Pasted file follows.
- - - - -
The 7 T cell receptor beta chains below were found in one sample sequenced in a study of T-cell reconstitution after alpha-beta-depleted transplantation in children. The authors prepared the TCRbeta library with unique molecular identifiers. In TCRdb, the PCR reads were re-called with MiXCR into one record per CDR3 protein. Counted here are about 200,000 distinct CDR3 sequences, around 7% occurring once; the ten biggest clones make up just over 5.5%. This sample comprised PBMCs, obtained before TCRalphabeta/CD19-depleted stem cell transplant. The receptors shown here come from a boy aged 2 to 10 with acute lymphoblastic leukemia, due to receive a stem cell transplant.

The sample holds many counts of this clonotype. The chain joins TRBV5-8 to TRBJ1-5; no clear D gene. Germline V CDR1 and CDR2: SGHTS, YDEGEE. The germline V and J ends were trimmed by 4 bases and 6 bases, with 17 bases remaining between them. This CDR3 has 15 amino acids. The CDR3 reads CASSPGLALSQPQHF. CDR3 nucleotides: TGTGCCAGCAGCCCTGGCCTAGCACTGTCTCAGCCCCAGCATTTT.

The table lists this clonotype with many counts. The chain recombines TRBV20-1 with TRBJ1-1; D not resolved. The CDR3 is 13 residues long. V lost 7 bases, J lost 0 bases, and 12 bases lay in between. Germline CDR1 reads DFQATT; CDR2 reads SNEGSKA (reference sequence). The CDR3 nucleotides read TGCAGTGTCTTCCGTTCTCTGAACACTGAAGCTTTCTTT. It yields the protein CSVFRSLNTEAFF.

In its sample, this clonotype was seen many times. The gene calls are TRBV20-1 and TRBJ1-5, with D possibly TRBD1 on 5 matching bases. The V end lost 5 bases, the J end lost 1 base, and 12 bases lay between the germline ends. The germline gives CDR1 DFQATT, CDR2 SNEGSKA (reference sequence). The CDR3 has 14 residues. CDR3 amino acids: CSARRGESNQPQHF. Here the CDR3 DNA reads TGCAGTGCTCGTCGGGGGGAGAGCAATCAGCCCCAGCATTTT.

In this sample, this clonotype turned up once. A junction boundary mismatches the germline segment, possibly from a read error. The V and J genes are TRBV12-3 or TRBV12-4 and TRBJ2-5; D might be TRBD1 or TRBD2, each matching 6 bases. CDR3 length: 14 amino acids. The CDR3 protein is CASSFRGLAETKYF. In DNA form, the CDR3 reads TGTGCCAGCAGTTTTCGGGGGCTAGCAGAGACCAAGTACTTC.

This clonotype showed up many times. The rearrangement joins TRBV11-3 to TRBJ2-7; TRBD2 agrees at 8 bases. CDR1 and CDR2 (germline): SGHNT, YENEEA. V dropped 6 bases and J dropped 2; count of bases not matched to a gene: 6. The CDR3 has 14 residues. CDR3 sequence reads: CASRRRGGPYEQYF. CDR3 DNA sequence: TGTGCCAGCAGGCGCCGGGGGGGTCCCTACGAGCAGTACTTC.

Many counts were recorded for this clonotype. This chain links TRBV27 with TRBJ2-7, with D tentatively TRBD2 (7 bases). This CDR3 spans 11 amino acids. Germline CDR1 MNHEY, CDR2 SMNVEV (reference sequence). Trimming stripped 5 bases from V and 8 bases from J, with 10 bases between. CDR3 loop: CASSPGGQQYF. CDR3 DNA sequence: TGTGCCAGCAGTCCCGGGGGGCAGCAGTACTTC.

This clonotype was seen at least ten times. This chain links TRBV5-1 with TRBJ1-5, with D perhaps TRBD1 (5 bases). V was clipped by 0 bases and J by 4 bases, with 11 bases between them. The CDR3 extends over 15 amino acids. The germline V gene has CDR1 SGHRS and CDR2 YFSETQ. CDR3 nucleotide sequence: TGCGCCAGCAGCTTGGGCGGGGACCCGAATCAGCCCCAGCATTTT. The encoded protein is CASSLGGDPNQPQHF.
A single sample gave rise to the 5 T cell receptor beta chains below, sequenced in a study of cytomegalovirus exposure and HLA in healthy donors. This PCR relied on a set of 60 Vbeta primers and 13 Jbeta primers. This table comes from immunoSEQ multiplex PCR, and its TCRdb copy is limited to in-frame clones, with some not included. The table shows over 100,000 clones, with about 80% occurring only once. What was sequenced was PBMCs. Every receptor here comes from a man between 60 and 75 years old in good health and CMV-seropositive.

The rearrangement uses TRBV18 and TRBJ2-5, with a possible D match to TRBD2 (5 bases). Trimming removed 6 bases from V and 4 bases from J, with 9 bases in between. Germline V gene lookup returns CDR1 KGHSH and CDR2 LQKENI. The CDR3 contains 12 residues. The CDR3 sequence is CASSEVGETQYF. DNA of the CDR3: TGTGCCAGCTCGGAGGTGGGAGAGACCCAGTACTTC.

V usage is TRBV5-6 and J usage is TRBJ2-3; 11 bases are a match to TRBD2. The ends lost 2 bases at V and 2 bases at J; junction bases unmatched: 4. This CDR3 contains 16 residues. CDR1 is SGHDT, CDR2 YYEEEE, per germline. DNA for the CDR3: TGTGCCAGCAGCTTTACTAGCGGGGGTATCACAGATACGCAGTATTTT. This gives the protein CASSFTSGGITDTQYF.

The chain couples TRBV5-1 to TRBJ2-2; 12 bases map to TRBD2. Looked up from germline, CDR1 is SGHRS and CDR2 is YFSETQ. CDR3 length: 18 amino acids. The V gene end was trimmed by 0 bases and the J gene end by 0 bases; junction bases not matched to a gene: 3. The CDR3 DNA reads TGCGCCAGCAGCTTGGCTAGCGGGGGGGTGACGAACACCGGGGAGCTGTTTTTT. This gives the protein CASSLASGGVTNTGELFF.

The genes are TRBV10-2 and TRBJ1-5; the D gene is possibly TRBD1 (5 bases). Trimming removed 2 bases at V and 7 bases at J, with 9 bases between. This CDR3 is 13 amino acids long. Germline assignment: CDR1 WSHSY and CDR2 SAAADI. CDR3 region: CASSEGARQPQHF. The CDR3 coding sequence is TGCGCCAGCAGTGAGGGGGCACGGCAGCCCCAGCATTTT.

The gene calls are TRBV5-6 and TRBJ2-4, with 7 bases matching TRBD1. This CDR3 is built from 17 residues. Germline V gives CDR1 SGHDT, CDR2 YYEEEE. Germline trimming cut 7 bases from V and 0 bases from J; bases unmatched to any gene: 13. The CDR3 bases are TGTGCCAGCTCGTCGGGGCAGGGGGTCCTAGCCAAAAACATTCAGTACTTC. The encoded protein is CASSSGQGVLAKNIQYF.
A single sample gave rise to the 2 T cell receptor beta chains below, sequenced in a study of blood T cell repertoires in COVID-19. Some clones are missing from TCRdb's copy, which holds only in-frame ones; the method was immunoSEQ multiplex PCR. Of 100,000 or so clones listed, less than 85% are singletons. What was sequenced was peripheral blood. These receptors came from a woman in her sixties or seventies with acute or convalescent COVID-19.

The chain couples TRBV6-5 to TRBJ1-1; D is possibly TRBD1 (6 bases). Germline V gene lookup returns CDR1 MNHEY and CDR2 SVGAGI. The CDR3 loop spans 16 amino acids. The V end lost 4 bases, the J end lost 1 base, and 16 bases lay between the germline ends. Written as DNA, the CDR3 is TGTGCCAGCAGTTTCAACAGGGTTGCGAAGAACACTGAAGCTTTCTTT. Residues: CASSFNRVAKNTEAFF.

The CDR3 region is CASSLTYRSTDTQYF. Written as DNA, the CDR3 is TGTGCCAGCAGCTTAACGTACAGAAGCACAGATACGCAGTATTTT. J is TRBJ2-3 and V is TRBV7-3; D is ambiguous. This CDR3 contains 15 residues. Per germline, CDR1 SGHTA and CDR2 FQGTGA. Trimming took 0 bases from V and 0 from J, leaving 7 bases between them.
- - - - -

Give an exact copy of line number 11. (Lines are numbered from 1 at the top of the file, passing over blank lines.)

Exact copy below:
V usage is TRBV5-6 and J usage is TRBJ2-3; 11 bases are a match to TRBD2. The ends lost 2 bases at V and 2 bases at J; junction bases unmatched: 4. This CDR3 contains 16 residues. CDR1 is SGHDT, CDR2 YYEEEE, per germline. DNA for the CDR3: TGTGCCAGCAGCTTTACTAGCGGGGGTATCACAGATACGCAGTATTTT. This gives the protein CASSFTSGGITDTQYF.